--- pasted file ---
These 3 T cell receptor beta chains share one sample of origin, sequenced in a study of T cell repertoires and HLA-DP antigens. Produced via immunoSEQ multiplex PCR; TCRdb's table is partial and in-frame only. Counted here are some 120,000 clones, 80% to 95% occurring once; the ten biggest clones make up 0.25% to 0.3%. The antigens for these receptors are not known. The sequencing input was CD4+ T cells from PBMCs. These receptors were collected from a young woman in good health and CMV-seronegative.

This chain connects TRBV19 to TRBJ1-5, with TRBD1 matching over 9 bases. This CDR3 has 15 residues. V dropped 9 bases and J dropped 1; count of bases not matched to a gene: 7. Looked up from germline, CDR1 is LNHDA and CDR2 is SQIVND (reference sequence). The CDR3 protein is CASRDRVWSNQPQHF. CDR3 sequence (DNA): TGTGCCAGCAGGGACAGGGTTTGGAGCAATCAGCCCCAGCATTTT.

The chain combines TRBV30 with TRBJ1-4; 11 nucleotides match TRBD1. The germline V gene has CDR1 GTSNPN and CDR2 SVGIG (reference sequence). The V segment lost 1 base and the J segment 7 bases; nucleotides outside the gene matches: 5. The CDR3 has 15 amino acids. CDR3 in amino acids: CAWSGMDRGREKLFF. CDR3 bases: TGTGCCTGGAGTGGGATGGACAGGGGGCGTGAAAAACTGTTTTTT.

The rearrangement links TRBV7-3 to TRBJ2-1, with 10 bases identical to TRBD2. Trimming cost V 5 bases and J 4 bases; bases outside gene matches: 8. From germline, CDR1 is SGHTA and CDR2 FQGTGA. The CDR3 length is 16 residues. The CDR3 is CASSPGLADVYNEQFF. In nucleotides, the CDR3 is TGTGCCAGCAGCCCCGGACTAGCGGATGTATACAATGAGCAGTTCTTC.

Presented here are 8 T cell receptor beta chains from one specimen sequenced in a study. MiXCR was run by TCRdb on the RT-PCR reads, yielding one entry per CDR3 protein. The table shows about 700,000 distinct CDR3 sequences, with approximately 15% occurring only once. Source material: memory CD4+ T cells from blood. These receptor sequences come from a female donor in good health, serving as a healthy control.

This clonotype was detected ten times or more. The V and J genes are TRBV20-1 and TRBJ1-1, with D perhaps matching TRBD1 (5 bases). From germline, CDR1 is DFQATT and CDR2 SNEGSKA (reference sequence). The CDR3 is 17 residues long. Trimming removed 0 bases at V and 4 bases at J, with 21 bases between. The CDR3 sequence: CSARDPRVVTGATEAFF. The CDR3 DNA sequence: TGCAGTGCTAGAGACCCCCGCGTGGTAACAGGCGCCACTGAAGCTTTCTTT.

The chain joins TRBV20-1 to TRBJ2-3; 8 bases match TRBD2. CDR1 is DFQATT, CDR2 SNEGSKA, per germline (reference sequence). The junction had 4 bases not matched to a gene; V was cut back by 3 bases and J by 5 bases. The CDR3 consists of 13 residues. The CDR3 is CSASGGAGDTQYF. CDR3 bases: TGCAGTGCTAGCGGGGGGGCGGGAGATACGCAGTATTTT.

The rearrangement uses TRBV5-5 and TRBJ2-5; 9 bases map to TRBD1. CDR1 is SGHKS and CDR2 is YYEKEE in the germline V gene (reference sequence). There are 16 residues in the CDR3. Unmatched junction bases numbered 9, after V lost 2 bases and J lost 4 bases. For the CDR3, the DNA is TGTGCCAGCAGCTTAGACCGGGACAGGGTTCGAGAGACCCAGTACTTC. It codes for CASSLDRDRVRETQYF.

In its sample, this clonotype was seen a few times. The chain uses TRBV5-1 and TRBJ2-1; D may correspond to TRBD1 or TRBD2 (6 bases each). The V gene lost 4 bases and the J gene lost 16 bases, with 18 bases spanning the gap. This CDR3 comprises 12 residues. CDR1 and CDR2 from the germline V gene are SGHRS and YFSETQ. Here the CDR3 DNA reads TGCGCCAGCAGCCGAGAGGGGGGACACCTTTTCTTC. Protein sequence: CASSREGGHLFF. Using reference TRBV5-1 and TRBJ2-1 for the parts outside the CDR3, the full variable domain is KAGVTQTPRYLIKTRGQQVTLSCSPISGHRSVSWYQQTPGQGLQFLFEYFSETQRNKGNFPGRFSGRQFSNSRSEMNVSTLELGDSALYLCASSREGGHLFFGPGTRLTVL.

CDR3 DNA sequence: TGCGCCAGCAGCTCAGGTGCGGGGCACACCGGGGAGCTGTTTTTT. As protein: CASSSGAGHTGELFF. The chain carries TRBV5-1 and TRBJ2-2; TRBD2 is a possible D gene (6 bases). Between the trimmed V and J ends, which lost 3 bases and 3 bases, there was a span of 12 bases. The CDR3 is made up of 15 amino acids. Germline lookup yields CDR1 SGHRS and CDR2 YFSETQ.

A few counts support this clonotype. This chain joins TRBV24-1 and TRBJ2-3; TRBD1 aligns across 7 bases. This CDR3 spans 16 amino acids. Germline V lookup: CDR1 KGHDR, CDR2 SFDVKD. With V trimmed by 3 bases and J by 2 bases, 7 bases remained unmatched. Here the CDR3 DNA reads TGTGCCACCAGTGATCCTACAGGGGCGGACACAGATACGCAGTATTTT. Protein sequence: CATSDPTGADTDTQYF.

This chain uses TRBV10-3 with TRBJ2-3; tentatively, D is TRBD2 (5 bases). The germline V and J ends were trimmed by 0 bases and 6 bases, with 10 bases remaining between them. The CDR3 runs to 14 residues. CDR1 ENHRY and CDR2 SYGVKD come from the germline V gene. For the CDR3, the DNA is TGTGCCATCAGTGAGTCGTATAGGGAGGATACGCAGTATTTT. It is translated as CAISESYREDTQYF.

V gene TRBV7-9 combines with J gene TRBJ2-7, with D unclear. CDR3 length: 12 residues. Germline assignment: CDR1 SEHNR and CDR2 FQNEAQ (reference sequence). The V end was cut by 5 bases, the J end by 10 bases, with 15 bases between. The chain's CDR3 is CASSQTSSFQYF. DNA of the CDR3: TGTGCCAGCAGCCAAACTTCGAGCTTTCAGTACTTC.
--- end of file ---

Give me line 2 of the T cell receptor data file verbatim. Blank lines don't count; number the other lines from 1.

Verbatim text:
This chain connects TRBV19 to TRBJ1-5, with TRBD1 matching over 9 bases. This CDR3 has 15 residues. V dropped 9 bases and J dropped 1; count of bases not matched to a gene: 7. Looked up from germline, CDR1 is LNHDA and CDR2 is SQIVND (reference sequence). The CDR3 protein is CASRDRVWSNQPQHF. CDR3 sequence (DNA): TGTGCCAGCAGGGACAGGGTTTGGAGCAATCAGCCCCAGCATTTT.